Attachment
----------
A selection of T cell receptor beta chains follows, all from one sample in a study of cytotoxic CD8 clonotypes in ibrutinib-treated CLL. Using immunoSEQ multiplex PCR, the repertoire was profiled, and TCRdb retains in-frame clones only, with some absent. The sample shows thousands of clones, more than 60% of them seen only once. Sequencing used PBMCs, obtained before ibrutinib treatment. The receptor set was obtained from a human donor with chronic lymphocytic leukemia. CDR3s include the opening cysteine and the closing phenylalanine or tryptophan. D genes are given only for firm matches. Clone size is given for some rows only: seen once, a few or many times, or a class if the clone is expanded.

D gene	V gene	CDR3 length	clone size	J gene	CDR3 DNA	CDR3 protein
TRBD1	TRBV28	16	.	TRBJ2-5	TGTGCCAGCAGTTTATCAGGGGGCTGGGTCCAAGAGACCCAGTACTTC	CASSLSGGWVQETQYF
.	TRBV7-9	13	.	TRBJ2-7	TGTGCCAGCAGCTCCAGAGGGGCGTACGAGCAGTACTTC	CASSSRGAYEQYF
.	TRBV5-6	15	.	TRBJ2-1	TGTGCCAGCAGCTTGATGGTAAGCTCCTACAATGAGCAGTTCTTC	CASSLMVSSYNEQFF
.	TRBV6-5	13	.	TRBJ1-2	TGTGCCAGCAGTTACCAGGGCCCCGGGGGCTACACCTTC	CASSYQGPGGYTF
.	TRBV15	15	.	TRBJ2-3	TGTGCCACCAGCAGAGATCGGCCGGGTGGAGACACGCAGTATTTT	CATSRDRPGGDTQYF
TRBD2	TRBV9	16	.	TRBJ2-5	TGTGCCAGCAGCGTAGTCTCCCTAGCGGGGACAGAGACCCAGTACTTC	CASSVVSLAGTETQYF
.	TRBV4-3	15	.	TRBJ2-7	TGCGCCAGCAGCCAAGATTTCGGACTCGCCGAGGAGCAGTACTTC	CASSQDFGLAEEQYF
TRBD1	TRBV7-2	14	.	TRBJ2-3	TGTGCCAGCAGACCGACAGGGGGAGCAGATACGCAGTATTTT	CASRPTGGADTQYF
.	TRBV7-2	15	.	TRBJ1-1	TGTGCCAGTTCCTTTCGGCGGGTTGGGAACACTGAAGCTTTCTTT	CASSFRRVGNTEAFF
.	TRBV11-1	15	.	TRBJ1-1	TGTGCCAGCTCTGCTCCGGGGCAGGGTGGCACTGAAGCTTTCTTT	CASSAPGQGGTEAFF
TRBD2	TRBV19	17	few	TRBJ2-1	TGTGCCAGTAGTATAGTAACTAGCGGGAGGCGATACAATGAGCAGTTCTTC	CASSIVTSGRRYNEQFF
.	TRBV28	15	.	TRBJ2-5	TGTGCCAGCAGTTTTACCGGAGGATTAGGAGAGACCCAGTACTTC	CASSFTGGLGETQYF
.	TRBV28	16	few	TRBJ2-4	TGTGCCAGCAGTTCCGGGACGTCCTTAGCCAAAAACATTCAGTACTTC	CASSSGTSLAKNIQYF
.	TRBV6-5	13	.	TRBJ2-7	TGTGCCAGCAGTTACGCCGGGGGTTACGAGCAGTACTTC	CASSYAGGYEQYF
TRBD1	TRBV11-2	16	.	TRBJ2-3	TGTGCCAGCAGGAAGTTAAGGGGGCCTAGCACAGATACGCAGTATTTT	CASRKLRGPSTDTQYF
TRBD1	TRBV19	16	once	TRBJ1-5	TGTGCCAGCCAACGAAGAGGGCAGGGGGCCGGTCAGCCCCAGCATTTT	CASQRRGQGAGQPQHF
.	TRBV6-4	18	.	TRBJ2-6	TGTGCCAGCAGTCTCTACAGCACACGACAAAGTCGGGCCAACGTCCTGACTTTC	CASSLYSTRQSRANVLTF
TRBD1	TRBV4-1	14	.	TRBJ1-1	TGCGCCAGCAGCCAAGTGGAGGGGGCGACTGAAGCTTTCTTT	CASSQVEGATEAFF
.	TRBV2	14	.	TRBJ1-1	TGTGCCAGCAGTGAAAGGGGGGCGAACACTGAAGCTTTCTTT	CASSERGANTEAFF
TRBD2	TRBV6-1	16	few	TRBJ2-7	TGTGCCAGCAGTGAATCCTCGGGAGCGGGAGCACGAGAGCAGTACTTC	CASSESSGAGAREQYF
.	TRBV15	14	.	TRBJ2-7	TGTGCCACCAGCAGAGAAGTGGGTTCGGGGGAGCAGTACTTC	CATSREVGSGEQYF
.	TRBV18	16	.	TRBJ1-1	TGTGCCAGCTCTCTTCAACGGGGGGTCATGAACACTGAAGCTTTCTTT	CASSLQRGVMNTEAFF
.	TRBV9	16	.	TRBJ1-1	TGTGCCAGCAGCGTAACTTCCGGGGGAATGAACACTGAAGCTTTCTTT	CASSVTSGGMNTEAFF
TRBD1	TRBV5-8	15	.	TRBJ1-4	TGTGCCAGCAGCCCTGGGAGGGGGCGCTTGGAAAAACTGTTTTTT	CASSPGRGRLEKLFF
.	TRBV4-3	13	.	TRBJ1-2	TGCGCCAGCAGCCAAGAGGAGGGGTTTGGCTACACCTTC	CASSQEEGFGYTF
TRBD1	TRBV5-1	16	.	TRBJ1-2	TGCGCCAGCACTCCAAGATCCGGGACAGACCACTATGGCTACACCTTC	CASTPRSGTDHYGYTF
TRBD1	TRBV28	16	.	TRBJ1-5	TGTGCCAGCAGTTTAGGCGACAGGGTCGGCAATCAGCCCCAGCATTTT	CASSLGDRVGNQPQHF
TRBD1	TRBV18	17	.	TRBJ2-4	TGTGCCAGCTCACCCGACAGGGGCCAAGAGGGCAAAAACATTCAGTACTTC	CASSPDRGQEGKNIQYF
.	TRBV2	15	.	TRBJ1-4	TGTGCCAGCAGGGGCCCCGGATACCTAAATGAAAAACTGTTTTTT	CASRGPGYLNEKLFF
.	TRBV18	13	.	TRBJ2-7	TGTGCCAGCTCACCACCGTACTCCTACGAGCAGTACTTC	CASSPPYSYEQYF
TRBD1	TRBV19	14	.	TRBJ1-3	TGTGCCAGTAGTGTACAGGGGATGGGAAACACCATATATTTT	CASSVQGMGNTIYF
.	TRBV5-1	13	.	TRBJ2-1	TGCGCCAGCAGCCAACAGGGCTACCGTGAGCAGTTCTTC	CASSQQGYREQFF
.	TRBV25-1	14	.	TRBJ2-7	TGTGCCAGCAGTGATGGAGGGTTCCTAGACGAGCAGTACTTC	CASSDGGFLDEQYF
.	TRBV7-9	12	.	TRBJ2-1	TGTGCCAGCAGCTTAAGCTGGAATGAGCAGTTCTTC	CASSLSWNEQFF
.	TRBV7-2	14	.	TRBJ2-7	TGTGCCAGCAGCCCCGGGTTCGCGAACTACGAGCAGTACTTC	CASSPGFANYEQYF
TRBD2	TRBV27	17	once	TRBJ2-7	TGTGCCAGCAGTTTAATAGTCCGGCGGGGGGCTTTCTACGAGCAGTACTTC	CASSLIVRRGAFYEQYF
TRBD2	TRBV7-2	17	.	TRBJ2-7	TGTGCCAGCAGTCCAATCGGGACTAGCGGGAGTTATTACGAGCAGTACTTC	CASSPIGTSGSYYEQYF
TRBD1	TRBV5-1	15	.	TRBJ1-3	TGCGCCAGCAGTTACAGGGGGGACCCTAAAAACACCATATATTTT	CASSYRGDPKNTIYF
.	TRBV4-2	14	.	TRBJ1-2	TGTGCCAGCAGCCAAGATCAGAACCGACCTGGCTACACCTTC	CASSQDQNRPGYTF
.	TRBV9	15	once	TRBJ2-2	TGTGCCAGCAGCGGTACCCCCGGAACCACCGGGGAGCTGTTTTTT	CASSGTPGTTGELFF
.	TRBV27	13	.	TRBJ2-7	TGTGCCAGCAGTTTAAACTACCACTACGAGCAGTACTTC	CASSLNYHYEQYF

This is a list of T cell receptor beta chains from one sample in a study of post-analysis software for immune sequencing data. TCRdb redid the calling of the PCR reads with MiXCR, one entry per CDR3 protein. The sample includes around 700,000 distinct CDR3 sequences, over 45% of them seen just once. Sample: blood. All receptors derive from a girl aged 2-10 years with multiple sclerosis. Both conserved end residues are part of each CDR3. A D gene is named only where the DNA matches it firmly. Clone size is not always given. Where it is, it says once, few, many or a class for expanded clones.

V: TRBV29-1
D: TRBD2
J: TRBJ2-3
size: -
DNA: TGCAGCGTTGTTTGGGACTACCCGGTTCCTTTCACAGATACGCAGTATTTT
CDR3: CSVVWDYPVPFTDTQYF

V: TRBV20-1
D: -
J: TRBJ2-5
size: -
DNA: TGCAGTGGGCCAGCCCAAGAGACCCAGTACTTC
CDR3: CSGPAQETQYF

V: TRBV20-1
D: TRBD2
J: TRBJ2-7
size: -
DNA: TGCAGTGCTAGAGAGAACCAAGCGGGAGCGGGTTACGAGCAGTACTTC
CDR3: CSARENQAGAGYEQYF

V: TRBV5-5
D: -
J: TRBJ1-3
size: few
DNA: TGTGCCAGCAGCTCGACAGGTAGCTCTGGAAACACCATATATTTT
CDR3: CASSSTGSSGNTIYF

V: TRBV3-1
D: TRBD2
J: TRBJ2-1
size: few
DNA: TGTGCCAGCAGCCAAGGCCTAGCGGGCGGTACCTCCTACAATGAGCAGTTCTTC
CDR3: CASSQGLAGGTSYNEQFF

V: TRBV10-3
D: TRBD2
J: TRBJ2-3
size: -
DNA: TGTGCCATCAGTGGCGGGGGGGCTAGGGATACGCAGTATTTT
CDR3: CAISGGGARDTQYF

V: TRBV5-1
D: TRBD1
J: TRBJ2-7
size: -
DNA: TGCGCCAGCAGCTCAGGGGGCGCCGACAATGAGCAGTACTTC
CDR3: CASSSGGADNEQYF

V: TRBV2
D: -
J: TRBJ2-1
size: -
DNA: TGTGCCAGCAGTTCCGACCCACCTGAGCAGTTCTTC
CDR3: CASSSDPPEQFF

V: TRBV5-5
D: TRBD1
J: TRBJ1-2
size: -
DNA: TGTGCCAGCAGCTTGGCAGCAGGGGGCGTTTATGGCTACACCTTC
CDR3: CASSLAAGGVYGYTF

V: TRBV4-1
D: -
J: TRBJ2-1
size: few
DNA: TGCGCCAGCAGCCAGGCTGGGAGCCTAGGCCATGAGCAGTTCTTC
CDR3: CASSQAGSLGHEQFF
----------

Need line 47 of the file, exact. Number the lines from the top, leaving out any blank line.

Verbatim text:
J: TRBJ2-3